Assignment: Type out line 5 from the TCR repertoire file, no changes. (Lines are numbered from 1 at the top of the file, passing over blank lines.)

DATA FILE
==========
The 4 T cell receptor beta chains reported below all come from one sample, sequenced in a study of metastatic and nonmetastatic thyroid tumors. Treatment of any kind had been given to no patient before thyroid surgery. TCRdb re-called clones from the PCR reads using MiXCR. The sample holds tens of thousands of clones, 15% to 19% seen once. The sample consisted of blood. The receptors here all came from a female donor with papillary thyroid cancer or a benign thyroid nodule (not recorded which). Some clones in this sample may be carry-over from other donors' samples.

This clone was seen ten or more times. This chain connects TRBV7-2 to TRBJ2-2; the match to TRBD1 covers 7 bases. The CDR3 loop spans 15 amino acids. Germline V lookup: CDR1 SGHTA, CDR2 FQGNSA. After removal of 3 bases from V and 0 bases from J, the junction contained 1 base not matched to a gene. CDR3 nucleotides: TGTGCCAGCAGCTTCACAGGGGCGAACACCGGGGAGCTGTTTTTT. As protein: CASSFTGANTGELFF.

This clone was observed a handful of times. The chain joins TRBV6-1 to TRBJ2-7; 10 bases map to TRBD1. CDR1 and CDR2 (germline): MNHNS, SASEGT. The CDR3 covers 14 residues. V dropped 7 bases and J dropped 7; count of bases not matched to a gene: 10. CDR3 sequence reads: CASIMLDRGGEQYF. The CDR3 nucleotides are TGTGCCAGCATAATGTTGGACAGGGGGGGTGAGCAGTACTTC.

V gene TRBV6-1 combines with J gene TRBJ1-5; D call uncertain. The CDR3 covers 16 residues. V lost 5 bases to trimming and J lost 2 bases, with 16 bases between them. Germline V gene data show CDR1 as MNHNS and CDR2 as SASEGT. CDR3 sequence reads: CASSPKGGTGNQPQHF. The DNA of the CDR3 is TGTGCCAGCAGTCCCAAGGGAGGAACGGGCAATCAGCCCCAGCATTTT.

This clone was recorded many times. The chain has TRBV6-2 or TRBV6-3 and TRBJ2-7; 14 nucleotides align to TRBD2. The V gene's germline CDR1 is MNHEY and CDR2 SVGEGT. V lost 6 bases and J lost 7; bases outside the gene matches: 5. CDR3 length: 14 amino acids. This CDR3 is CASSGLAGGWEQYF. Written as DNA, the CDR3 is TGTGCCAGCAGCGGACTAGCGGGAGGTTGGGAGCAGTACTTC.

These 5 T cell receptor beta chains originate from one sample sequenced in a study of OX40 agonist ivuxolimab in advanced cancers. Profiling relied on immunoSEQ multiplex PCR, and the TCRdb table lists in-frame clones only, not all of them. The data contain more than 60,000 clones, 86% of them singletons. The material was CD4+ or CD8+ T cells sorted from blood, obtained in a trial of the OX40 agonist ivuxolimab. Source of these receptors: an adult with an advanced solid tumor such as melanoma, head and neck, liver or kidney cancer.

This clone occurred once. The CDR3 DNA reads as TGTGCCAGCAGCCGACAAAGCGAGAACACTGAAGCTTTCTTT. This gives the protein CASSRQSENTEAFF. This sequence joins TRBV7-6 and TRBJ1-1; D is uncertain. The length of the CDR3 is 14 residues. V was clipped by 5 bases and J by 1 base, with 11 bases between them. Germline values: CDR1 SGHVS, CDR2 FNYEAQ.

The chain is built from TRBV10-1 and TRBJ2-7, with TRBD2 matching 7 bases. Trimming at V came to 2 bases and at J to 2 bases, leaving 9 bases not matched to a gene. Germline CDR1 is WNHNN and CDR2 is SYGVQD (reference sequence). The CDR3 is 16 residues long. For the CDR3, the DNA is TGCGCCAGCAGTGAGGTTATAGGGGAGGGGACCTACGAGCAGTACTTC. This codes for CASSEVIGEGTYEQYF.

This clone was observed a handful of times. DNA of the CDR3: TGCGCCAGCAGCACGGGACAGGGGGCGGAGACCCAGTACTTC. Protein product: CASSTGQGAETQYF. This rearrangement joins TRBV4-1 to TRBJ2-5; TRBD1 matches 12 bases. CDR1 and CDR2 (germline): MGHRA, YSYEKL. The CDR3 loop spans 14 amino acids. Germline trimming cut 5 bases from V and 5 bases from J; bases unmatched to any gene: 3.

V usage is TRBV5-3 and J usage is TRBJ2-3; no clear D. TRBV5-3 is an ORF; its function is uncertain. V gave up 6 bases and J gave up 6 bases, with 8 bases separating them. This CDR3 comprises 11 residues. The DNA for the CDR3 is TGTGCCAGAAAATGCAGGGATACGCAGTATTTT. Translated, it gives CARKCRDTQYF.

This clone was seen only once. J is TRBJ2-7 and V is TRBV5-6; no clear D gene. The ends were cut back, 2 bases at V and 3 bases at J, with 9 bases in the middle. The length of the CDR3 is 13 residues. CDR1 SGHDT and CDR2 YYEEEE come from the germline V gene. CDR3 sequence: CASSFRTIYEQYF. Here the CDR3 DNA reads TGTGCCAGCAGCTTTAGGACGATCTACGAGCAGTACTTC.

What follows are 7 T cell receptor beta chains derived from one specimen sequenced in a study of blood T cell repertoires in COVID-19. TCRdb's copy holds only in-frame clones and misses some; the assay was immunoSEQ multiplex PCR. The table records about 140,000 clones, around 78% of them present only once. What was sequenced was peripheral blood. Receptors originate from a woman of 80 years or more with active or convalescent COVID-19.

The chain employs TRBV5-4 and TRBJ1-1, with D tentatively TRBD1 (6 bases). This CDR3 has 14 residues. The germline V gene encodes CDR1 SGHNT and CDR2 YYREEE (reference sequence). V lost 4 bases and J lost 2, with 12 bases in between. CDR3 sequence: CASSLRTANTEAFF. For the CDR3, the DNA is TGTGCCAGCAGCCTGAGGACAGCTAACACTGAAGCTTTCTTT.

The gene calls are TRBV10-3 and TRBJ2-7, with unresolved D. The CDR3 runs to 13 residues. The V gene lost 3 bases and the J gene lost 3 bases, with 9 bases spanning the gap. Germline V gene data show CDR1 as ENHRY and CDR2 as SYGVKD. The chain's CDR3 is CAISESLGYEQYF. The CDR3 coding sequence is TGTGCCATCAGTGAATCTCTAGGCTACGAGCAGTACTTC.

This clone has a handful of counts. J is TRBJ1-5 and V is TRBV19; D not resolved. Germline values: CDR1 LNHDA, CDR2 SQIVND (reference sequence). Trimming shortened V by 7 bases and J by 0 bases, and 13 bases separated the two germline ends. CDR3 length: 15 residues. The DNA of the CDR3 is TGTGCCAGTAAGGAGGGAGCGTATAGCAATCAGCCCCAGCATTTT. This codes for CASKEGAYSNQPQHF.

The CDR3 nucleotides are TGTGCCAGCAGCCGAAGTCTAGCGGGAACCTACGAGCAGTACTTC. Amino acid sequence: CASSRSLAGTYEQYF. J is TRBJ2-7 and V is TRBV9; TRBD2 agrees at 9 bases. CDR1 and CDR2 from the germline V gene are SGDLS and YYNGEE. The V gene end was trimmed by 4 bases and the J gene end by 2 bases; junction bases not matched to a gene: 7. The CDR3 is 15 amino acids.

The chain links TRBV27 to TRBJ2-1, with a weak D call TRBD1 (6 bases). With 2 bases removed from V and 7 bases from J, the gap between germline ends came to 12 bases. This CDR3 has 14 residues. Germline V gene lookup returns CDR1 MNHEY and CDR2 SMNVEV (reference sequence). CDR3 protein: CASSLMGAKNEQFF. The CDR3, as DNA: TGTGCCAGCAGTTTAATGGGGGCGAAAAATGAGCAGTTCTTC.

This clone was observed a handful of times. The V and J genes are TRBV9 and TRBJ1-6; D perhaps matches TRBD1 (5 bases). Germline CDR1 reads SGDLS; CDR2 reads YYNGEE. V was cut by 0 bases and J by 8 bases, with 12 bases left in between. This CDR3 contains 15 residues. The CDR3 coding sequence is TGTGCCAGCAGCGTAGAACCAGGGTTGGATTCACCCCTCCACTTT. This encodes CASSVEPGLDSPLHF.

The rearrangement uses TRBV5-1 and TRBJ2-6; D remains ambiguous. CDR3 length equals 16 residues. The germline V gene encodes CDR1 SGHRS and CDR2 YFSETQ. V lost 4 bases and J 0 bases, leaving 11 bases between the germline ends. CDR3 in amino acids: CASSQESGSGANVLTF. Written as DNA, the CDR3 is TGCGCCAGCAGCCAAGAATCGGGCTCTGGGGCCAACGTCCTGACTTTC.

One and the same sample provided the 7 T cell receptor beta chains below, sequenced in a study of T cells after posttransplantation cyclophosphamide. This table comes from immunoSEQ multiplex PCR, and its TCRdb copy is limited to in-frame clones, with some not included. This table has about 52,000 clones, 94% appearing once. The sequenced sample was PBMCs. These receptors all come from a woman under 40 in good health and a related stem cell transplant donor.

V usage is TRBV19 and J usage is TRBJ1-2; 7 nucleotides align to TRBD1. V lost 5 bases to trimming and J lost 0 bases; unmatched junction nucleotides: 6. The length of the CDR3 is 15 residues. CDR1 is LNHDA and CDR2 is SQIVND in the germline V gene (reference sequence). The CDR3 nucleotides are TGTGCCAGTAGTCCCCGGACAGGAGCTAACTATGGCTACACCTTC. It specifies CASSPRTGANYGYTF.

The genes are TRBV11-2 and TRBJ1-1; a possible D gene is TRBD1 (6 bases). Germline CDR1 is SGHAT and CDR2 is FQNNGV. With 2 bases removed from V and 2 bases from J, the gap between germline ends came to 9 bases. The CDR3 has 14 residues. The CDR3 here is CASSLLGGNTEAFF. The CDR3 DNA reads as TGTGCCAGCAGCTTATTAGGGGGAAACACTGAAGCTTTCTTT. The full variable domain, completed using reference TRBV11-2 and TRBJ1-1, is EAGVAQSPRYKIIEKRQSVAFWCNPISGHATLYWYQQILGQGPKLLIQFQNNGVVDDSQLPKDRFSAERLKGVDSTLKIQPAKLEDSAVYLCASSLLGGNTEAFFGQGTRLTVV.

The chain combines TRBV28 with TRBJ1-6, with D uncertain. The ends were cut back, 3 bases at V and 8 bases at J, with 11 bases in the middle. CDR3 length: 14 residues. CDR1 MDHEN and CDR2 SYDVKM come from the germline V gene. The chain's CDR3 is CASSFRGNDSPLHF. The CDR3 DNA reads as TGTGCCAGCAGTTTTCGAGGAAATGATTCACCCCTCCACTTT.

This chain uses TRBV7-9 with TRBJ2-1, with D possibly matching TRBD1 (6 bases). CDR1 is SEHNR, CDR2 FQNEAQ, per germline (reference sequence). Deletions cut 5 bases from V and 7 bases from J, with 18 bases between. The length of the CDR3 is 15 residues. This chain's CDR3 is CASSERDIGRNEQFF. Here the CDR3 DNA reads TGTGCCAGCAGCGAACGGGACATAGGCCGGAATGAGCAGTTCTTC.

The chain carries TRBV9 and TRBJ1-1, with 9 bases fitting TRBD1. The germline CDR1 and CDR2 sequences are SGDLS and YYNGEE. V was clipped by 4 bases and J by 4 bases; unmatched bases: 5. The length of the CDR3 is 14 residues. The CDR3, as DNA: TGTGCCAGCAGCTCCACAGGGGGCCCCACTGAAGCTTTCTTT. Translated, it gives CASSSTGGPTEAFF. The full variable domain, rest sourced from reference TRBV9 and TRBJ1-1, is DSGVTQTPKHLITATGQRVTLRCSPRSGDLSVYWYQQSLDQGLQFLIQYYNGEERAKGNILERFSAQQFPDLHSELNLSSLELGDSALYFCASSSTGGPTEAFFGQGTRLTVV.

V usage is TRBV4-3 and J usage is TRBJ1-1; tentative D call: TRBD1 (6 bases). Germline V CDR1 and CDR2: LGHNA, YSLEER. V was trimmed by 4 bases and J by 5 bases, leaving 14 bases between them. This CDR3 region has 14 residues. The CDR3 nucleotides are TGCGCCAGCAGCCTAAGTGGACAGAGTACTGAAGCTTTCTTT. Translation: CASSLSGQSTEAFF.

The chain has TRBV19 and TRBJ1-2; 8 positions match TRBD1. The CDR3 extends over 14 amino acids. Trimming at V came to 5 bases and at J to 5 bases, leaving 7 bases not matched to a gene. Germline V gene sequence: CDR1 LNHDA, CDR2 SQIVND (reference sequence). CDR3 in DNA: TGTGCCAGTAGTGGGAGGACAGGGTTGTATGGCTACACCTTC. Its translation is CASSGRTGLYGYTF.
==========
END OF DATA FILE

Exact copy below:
This clone was recorded many times. The chain has TRBV6-2 or TRBV6-3 and TRBJ2-7; 14 nucleotides align to TRBD2. The V gene's germline CDR1 is MNHEY and CDR2 SVGEGT. V lost 6 bases and J lost 7; bases outside the gene matches: 5. CDR3 length: 14 amino acids. This CDR3 is CASSGLAGGWEQYF. Written as DNA, the CDR3 is TGTGCCAGCAGCGGACTAGCGGGAGGTTGGGAGCAGTACTTC.